Hong Kong’s new dual counter listings model: Challenges and opportunities for brokers
In June 2023, the HKEX launched its new dual counter trading model. This allows Hong Kong-listed companies to trade in both Hong Kong Dollars (HKD) and Renminbi (RMB) using interchangeable tickers. The model is designed to boost liquidity in the Hong Kong market and to provide an extra channel for RMB investment. This presents a growth opportunity for Chinese broker firms, but there are a range of technical and business challenges to overcome. As dual counter listings become increasingly important in the China equities landscape, brokers need to consider which approach to take.
Renminbi internationalization and the dual counter listings model
The dual counter listings model is the latest development in the Chinese markets, and it supports the ongoing process of internationalization of the Renminbi. Over the last 20 years, China has taken a range of steps to establish the RMB as a global currency. According to Hong Kong University of Science and Technology, these steps include facilitating trade settlement in RMB, allowing RMB-denominated instruments (such as bonds), and boosting overseas RMB liquidity through currency swap agreements. Internationalization offers a range of benefits to the Chinese economy, including greater access to capital and reduced FX costs in international trade.
In the equities space, internationalization is already supported by the Stock Connect mutual market access link between the Shanghai, Shenzen, and Hong Kong exchanges. Now, the dual counter listings model is intended to pave the way for mainland Chinese investment in RMB-denominated securities on the Hong Kong market. There are also hopes that the model will attract additional liquidity from investors holding RMB reserves, both in Hong Kong and internationally. The South China Morning Post reports that Hong Kong has almost 1 trillion yuan in offshore funds and dual counter listings makes it easier for some of these funds to be invested in the equities market.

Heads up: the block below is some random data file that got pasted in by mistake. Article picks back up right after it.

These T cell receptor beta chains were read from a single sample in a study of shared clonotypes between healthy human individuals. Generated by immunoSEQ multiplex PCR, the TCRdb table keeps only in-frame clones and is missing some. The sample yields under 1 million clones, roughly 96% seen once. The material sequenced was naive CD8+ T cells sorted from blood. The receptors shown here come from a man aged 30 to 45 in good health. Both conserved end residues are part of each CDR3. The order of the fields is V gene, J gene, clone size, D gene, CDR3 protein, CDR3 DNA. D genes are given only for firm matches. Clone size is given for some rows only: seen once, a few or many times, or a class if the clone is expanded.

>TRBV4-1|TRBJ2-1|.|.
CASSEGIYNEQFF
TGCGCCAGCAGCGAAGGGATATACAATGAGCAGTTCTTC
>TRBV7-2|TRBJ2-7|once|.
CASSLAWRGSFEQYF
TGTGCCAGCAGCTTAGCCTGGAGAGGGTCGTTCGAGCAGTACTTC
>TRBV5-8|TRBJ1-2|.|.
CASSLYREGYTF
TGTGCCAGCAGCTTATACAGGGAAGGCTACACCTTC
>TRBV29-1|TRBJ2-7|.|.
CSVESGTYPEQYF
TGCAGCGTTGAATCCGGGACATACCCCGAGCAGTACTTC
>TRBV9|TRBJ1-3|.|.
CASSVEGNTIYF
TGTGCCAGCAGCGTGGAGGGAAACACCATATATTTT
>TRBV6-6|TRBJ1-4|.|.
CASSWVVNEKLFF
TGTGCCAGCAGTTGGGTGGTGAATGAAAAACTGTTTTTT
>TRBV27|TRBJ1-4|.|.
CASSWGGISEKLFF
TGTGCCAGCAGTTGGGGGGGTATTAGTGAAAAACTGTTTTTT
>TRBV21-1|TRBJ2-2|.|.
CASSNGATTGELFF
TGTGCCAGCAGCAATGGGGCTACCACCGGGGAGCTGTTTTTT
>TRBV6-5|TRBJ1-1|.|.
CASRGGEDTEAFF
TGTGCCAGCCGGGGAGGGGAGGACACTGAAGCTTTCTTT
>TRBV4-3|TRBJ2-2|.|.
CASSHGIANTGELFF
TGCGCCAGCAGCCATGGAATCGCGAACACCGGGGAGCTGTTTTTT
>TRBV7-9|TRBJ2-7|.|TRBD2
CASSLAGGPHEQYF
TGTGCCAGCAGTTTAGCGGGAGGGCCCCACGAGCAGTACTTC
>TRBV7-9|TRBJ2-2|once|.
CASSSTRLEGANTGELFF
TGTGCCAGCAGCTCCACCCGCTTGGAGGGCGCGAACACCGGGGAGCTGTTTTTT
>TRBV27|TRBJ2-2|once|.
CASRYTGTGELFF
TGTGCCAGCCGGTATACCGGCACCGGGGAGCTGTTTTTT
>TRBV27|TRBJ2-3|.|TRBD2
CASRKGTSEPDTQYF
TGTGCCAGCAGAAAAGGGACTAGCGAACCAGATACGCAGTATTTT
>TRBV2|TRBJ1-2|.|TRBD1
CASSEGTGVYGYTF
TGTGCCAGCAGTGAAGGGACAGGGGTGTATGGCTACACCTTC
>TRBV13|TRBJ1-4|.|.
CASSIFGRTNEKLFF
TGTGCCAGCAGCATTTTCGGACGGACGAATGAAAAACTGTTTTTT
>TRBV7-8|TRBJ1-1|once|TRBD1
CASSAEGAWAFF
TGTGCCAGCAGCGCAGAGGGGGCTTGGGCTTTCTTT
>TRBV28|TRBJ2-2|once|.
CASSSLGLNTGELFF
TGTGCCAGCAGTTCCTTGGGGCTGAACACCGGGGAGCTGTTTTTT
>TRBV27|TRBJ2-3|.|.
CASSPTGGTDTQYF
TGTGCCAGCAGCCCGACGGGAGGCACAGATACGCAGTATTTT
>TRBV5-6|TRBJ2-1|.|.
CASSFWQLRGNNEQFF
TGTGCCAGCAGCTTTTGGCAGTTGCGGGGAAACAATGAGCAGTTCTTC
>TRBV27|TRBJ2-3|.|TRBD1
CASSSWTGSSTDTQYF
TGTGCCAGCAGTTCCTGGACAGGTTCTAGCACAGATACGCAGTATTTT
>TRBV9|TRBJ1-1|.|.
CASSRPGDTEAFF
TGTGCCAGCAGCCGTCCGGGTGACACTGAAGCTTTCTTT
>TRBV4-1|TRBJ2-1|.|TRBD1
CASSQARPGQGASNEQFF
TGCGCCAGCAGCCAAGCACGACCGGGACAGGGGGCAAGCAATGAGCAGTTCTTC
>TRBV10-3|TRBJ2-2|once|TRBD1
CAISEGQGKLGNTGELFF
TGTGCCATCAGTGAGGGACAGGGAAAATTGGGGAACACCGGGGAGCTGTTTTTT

Designated shares on the Hong Kong exchange now have dual listings, allowing investors to trade and settle in either HKD or RMB. Initially, 24 companies have been dual listed, making up 35% of the total Hong Kong market capitalization. Additional companies can also apply to HKEX to be included in the program in the future. Both categories of shares have exactly the same voting rights and dividends. RMB counter codes are the same as the existing stock codes, with an ‘8’ appended. HKEX has also designated dual counter market makers to ensure that continuous buy and sell quotes are offered in both RMB and HKD listings.
How are brokers responding to dual counter listings?
For broker firms, especially those operating in both Hong Kong and mainland China, dual counter listings are a potential growth opportunity. By boosting available liquidity and reducing the barriers to trade, the new model promises to support sustained growth in their equities business.
However, the prospect of trading in multiple currencies within a single market also presents new challenges. For example, firms will now need to consider how to calculate their positions in dual counter stocks. Being able to do this quickly and accurately is crucial for effective risk management. Brokers need to consider the best approach to this problem. An operational solution, like carrying out position calculations manually, is relatively easy to implement. However, manual checks increase the risk of errors and are difficult to scale effectively. The alternative is to implement a technological solution, updating trading and risk management platforms to support dual counter listings. But brokers need to carefully consider the return on investment for such changes.
At the time of writing, the dual counter trading model has been operating for less than two months, which makes it hard to draw firm conclusions about how much volume is likely to be traded through the model in the future. If a tipping point is reached and dual counters become central to the Chinese equities landscape, brokers will need to make investments in their technology platforms, to ensure they’re able to trade them effectively. In the meantime, firms will be carefully monitoring how the situation develops.
Whatever new challenges your equities business is facing, ION can provide expert advice and solutions.